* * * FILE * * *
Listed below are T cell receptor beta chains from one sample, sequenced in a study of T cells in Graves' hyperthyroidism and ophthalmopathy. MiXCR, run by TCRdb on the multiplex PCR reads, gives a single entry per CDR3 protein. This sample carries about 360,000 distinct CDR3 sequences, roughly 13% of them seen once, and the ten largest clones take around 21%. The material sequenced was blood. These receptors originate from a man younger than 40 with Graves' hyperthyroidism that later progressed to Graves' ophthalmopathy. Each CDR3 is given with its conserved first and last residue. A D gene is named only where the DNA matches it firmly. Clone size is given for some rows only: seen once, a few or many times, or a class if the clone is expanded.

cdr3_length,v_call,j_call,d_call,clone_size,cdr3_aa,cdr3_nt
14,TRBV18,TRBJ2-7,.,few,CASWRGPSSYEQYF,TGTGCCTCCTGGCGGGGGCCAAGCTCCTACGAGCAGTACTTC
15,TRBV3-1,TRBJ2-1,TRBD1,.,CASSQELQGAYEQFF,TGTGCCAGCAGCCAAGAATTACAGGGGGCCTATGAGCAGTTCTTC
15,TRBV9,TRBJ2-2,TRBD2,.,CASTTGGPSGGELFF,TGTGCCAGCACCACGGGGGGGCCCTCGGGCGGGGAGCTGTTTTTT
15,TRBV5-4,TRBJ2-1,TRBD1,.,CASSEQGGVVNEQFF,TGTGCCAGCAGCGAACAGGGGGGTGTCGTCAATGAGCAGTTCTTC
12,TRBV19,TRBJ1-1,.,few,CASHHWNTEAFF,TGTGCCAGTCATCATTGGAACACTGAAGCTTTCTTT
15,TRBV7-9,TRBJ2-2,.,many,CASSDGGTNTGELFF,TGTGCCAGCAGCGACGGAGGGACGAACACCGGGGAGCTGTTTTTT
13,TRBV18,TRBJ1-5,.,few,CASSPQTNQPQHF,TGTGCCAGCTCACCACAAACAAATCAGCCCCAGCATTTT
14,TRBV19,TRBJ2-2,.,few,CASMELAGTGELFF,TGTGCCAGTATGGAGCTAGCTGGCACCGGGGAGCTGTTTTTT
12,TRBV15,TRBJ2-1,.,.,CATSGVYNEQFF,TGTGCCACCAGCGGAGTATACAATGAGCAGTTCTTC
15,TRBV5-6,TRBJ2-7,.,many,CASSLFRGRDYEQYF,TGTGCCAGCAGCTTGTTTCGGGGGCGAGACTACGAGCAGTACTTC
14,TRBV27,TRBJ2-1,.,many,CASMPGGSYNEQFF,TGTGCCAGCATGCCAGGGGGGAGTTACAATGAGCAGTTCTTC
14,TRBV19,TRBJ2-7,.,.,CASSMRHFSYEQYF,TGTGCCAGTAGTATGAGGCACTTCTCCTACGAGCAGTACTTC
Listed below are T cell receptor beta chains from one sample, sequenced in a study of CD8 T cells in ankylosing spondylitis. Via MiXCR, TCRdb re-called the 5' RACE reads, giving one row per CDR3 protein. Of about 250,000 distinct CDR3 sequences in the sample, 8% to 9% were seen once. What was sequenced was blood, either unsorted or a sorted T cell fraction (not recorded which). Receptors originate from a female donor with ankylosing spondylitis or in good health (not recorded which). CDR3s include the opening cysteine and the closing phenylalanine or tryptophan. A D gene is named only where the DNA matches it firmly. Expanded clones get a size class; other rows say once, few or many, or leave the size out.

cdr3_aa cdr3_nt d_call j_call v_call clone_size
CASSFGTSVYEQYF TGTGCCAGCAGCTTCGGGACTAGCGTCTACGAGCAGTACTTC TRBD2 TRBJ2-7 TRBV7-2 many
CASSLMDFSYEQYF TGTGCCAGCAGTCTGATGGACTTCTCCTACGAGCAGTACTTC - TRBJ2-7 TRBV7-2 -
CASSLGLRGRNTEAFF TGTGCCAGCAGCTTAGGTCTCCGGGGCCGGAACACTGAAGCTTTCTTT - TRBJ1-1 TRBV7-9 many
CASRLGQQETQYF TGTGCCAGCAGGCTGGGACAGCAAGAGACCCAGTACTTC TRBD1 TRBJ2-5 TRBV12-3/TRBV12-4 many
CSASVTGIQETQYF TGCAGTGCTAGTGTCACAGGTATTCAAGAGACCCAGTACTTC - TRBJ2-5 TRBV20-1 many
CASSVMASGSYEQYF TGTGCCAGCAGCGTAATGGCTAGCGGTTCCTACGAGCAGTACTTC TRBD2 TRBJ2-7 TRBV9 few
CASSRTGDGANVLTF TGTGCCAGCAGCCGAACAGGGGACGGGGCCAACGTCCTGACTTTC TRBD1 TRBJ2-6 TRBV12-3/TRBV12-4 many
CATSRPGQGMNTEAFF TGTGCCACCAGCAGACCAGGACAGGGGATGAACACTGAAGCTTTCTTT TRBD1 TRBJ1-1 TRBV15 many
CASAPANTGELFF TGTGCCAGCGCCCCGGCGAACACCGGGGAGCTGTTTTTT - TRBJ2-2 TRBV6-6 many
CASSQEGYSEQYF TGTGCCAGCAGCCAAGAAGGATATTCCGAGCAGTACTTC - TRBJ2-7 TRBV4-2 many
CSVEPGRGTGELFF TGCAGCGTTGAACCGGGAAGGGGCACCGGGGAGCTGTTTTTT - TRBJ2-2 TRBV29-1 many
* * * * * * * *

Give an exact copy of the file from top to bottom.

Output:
Listed below are T cell receptor beta chains from one sample, sequenced in a study of T cells in Graves' hyperthyroidism and ophthalmopathy. MiXCR, run by TCRdb on the multiplex PCR reads, gives a single entry per CDR3 protein. This sample carries about 360,000 distinct CDR3 sequences, roughly 13% of them seen once, and the ten largest clones take around 21%. The material sequenced was blood. These receptors originate from a man younger than 40 with Graves' hyperthyroidism that later progressed to Graves' ophthalmopathy. Each CDR3 is given with its conserved first and last residue. A D gene is named only where the DNA matches it firmly. Clone size is given for some rows only: seen once, a few or many times, or a class if the clone is expanded.

cdr3_length,v_call,j_call,d_call,clone_size,cdr3_aa,cdr3_nt
14,TRBV18,TRBJ2-7,.,few,CASWRGPSSYEQYF,TGTGCCTCCTGGCGGGGGCCAAGCTCCTACGAGCAGTACTTC
15,TRBV3-1,TRBJ2-1,TRBD1,.,CASSQELQGAYEQFF,TGTGCCAGCAGCCAAGAATTACAGGGGGCCTATGAGCAGTTCTTC
15,TRBV9,TRBJ2-2,TRBD2,.,CASTTGGPSGGELFF,TGTGCCAGCACCACGGGGGGGCCCTCGGGCGGGGAGCTGTTTTTT
15,TRBV5-4,TRBJ2-1,TRBD1,.,CASSEQGGVVNEQFF,TGTGCCAGCAGCGAACAGGGGGGTGTCGTCAATGAGCAGTTCTTC
12,TRBV19,TRBJ1-1,.,few,CASHHWNTEAFF,TGTGCCAGTCATCATTGGAACACTGAAGCTTTCTTT
15,TRBV7-9,TRBJ2-2,.,many,CASSDGGTNTGELFF,TGTGCCAGCAGCGACGGAGGGACGAACACCGGGGAGCTGTTTTTT
13,TRBV18,TRBJ1-5,.,few,CASSPQTNQPQHF,TGTGCCAGCTCACCACAAACAAATCAGCCCCAGCATTTT
14,TRBV19,TRBJ2-2,.,few,CASMELAGTGELFF,TGTGCCAGTATGGAGCTAGCTGGCACCGGGGAGCTGTTTTTT
12,TRBV15,TRBJ2-1,.,.,CATSGVYNEQFF,TGTGCCACCAGCGGAGTATACAATGAGCAGTTCTTC
15,TRBV5-6,TRBJ2-7,.,many,CASSLFRGRDYEQYF,TGTGCCAGCAGCTTGTTTCGGGGGCGAGACTACGAGCAGTACTTC
14,TRBV27,TRBJ2-1,.,many,CASMPGGSYNEQFF,TGTGCCAGCATGCCAGGGGGGAGTTACAATGAGCAGTTCTTC
14,TRBV19,TRBJ2-7,.,.,CASSMRHFSYEQYF,TGTGCCAGTAGTATGAGGCACTTCTCCTACGAGCAGTACTTC
Listed below are T cell receptor beta chains from one sample, sequenced in a study of CD8 T cells in ankylosing spondylitis. Via MiXCR, TCRdb re-called the 5' RACE reads, giving one row per CDR3 protein. Of about 250,000 distinct CDR3 sequences in the sample, 8% to 9% were seen once. What was sequenced was blood, either unsorted or a sorted T cell fraction (not recorded which). Receptors originate from a female donor with ankylosing spondylitis or in good health (not recorded which). CDR3s include the opening cysteine and the closing phenylalanine or tryptophan. A D gene is named only where the DNA matches it firmly. Expanded clones get a size class; other rows say once, few or many, or leave the size out.

cdr3_aa cdr3_nt d_call j_call v_call clone_size
CASSFGTSVYEQYF TGTGCCAGCAGCTTCGGGACTAGCGTCTACGAGCAGTACTTC TRBD2 TRBJ2-7 TRBV7-2 many
CASSLMDFSYEQYF TGTGCCAGCAGTCTGATGGACTTCTCCTACGAGCAGTACTTC - TRBJ2-7 TRBV7-2 -
CASSLGLRGRNTEAFF TGTGCCAGCAGCTTAGGTCTCCGGGGCCGGAACACTGAAGCTTTCTTT - TRBJ1-1 TRBV7-9 many
CASRLGQQETQYF TGTGCCAGCAGGCTGGGACAGCAAGAGACCCAGTACTTC TRBD1 TRBJ2-5 TRBV12-3/TRBV12-4 many
CSASVTGIQETQYF TGCAGTGCTAGTGTCACAGGTATTCAAGAGACCCAGTACTTC - TRBJ2-5 TRBV20-1 many
CASSVMASGSYEQYF TGTGCCAGCAGCGTAATGGCTAGCGGTTCCTACGAGCAGTACTTC TRBD2 TRBJ2-7 TRBV9 few
CASSRTGDGANVLTF TGTGCCAGCAGCCGAACAGGGGACGGGGCCAACGTCCTGACTTTC TRBD1 TRBJ2-6 TRBV12-3/TRBV12-4 many
CATSRPGQGMNTEAFF TGTGCCACCAGCAGACCAGGACAGGGGATGAACACTGAAGCTTTCTTT TRBD1 TRBJ1-1 TRBV15 many
CASAPANTGELFF TGTGCCAGCGCCCCGGCGAACACCGGGGAGCTGTTTTTT - TRBJ2-2 TRBV6-6 many
CASSQEGYSEQYF TGTGCCAGCAGCCAAGAAGGATATTCCGAGCAGTACTTC - TRBJ2-7 TRBV4-2 many
CSVEPGRGTGELFF TGCAGCGTTGAACCGGGAAGGGGCACCGGGGAGCTGTTTTTT - TRBJ2-2 TRBV29-1 many